Dr Emma Hayes receives 2021 DeakinHE Fellowship


MAY, 2021

Recognition and awards
DeakinHE Fellowships

DeakinHE Fellowship provides those involved in learning and teaching at Deakin with formal recognition of practice, impact and leadership. This program is integrated into the new Deakin Teaching Capability Framework, that recognises a range of both academic and professional roles that contribute to teaching and learning at Deakin.

Professor Iain Martin, Vice-Chancellor recently hosted an afternoon tea to congratulate the newest group of 54 DeakinHE Fellowship recipients. Dr Emma Hayes was invited to talk about her experience in the program as a new Associate Fellow, and her speech is shared here in full.

‘I took part in the DeakinHE Fellowship program to further develop my teaching skills after working as a sessional at Deakin for seven years. I thought applying for Associate Fellowship would be a valuable opportunity to critically reflect on my teaching practices, and to gain new skills in communicating content to students. I thought it would also be a good opportunity to reflect during a challenging teaching year.

‘My experience of teaching a large number of level one students during COVID-19 highlighted that tutors can never rest on their existing knowledge and experiences, but need to continue to learn and adapt to changing circumstances. Through completing the Associate Fellowship I hoped to gain insight into designing learning activities that had the ability to cement students’ foundational knowledge, rather than quickly extending key concepts.

‘Reading and responding to the Professional Standards Framework (Areas of activity, core knowledge, professional values) and detailing my teaching and learning activities allowed me to take a step back from being in a classroom (or on Cloud) and think about how I design learning activities and teach.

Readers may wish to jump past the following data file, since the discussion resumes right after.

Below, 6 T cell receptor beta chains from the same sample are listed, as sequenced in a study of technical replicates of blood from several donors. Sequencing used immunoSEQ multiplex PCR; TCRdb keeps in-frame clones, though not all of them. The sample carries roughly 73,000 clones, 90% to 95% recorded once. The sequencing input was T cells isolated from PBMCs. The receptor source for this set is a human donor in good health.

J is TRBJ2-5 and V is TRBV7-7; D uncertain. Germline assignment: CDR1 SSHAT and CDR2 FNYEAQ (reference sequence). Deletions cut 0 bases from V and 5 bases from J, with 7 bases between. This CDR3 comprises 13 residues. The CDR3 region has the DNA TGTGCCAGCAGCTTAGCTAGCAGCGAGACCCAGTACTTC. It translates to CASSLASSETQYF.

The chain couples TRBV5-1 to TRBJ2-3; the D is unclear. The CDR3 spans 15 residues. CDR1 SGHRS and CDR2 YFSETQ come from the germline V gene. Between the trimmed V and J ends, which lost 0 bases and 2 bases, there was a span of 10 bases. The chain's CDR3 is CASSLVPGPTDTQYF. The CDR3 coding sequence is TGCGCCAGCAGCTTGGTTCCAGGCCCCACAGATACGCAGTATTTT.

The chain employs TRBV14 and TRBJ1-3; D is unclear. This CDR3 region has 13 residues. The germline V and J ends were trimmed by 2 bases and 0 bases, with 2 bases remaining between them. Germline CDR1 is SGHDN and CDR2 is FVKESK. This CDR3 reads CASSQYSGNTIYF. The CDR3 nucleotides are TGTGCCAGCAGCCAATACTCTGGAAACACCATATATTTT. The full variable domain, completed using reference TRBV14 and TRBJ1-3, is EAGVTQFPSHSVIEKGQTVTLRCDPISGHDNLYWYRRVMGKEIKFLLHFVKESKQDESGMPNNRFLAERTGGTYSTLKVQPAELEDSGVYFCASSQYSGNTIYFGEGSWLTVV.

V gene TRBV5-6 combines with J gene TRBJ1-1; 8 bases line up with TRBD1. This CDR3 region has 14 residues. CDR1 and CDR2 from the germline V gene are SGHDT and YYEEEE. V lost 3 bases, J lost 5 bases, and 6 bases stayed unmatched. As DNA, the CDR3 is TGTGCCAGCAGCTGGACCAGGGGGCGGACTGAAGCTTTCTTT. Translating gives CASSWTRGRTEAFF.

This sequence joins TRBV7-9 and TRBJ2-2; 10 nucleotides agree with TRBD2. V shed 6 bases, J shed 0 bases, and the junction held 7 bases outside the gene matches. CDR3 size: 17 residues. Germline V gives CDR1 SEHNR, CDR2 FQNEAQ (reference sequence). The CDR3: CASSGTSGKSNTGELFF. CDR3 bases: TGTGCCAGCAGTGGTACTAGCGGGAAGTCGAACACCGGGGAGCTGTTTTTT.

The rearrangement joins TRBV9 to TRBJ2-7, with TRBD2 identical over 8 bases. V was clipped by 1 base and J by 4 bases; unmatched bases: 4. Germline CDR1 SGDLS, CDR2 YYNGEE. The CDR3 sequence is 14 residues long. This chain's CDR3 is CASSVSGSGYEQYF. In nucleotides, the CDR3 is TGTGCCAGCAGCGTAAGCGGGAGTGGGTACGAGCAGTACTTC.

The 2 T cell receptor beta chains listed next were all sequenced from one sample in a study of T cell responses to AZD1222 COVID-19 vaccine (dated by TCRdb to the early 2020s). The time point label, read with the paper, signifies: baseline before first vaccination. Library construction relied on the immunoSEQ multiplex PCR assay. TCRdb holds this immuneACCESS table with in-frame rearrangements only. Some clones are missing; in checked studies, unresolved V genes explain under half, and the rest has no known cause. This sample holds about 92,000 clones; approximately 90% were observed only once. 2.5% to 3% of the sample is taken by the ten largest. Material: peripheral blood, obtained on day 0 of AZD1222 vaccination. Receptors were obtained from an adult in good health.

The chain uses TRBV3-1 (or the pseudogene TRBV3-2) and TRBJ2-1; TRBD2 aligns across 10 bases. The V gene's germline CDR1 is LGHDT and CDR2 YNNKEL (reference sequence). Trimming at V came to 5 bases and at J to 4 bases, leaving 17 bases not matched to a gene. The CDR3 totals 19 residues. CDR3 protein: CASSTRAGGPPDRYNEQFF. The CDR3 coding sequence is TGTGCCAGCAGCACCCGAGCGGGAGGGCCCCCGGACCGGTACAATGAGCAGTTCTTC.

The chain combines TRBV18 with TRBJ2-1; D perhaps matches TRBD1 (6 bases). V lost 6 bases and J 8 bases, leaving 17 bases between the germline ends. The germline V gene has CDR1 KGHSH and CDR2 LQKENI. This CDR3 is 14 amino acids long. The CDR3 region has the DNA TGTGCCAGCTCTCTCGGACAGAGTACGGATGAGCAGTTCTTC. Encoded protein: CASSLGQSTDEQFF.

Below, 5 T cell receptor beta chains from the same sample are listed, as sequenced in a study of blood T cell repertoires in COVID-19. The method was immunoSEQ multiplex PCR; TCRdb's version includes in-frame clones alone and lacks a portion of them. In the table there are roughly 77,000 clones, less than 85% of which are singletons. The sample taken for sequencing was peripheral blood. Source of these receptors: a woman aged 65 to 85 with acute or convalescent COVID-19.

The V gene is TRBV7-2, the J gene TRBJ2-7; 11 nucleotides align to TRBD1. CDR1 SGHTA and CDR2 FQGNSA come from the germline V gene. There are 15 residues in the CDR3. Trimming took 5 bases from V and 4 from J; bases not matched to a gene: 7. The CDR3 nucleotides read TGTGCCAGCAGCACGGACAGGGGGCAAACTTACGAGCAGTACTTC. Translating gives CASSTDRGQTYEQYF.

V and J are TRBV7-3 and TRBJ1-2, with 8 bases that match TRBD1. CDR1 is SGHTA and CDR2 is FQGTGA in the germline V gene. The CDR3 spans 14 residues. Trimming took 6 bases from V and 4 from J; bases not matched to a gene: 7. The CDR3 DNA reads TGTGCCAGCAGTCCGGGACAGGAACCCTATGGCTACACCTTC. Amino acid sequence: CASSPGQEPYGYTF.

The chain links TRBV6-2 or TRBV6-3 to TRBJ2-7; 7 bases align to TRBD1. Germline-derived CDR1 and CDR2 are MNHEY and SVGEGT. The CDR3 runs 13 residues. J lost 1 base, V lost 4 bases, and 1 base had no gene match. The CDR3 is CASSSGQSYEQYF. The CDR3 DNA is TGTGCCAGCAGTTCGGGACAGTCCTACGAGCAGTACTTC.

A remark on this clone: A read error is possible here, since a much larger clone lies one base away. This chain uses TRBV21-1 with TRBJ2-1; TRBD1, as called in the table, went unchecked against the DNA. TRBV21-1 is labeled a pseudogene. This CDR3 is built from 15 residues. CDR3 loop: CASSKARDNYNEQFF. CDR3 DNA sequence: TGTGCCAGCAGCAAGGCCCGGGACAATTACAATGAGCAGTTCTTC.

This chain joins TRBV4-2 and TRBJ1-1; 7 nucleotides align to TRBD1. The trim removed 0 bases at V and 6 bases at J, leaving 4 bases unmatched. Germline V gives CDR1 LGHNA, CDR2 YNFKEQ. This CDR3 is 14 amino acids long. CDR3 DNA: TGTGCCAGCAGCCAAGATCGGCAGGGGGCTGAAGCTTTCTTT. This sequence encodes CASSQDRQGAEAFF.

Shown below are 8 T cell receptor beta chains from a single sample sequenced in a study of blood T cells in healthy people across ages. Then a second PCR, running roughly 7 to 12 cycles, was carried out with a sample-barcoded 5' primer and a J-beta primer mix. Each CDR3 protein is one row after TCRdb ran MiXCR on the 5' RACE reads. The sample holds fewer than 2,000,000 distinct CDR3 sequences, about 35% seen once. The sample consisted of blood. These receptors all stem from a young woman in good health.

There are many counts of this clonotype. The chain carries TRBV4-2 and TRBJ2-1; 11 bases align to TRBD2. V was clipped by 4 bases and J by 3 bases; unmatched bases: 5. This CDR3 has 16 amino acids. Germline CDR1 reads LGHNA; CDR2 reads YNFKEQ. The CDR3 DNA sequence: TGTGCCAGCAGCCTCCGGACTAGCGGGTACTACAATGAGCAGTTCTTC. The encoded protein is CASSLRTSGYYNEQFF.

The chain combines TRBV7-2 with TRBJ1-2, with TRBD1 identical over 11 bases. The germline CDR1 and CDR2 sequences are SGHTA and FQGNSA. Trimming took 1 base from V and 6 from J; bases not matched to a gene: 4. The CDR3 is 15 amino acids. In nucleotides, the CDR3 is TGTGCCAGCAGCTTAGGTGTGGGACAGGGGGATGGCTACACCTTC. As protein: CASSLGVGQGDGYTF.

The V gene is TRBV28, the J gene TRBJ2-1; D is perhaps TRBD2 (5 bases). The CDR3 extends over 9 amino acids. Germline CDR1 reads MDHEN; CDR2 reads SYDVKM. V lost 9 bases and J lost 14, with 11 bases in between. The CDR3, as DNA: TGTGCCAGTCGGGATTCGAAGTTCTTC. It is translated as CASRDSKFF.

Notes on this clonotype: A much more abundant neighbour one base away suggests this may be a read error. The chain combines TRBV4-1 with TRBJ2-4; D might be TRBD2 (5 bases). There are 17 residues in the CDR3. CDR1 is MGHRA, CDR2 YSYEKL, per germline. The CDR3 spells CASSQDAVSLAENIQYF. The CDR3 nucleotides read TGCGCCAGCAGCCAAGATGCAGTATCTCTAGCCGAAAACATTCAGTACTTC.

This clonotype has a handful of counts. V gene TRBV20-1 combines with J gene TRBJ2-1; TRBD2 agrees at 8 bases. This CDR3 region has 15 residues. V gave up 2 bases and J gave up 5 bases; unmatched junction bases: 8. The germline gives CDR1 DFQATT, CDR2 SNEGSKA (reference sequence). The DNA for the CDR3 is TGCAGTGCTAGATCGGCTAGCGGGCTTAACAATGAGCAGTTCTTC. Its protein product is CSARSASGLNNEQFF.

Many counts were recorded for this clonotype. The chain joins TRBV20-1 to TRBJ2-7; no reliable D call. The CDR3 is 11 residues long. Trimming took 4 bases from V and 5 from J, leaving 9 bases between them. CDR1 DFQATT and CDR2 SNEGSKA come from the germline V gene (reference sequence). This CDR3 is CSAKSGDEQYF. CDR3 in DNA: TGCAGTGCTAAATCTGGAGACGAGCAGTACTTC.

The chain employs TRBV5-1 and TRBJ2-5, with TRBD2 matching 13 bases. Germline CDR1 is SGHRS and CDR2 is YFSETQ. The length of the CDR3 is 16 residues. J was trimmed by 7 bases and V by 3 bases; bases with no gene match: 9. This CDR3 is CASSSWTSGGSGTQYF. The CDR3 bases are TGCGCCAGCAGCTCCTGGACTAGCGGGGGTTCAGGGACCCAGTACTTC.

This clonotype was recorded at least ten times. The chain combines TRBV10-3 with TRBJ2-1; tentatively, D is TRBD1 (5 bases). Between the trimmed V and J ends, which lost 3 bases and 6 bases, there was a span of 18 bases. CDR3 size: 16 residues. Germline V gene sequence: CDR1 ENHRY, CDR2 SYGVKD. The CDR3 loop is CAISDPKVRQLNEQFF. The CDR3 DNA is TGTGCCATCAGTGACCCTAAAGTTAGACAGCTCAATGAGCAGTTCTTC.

‘I felt very supported throughout the program, and the opportunity to speak to Dr Julia Savage as I prepared my draft application was extremely valuable. My consultation with Dr Savage enabled me to reflect on how my participation in Faculty-based professional development programs formed part of my overall learning experience as a tutor. I had previously thought of these as separate learning experiences, but speaking with Dr Savage helped me see how these programs contributed to the “narrative” of my teaching experience.

‘The feedback and support that I received from my mentor, Assoc. Prof. Barbie Panther, was extremely valuable in helping me to establish a language with which to discuss my teaching methods. For example, Assoc. Prof. Panther helped me realise that learning activities I had designed for a Children’s Literature unit to assist students in understanding visual narration were actually employing Vygotsky’s scaffolding model. Assoc. Prof. Panther’s feedback really helped me see the teaching practices and qualities that I value as a tutor.

‘The support that I received from my Referee, Dr Paul Venzo, was invaluable throughout my application process, and I was humbled by the kind words Dr Venzo shared in support of my application.

‘I had applied for Fellowship to gain skills in teaching. Not only did I gain further skills in designing learning activities and teaching, but I left feeling more confident in those I had. Taking part in the Associate Fellowship program enabled me to see my skills.

I found taking part in the Fellowship program to be particularly valuable as a sessional tutor, because it enabled me to feel part of the Deakin teaching community.’

If you are an aspiring Associate Fellow, please register to participate in the program commencing in July.

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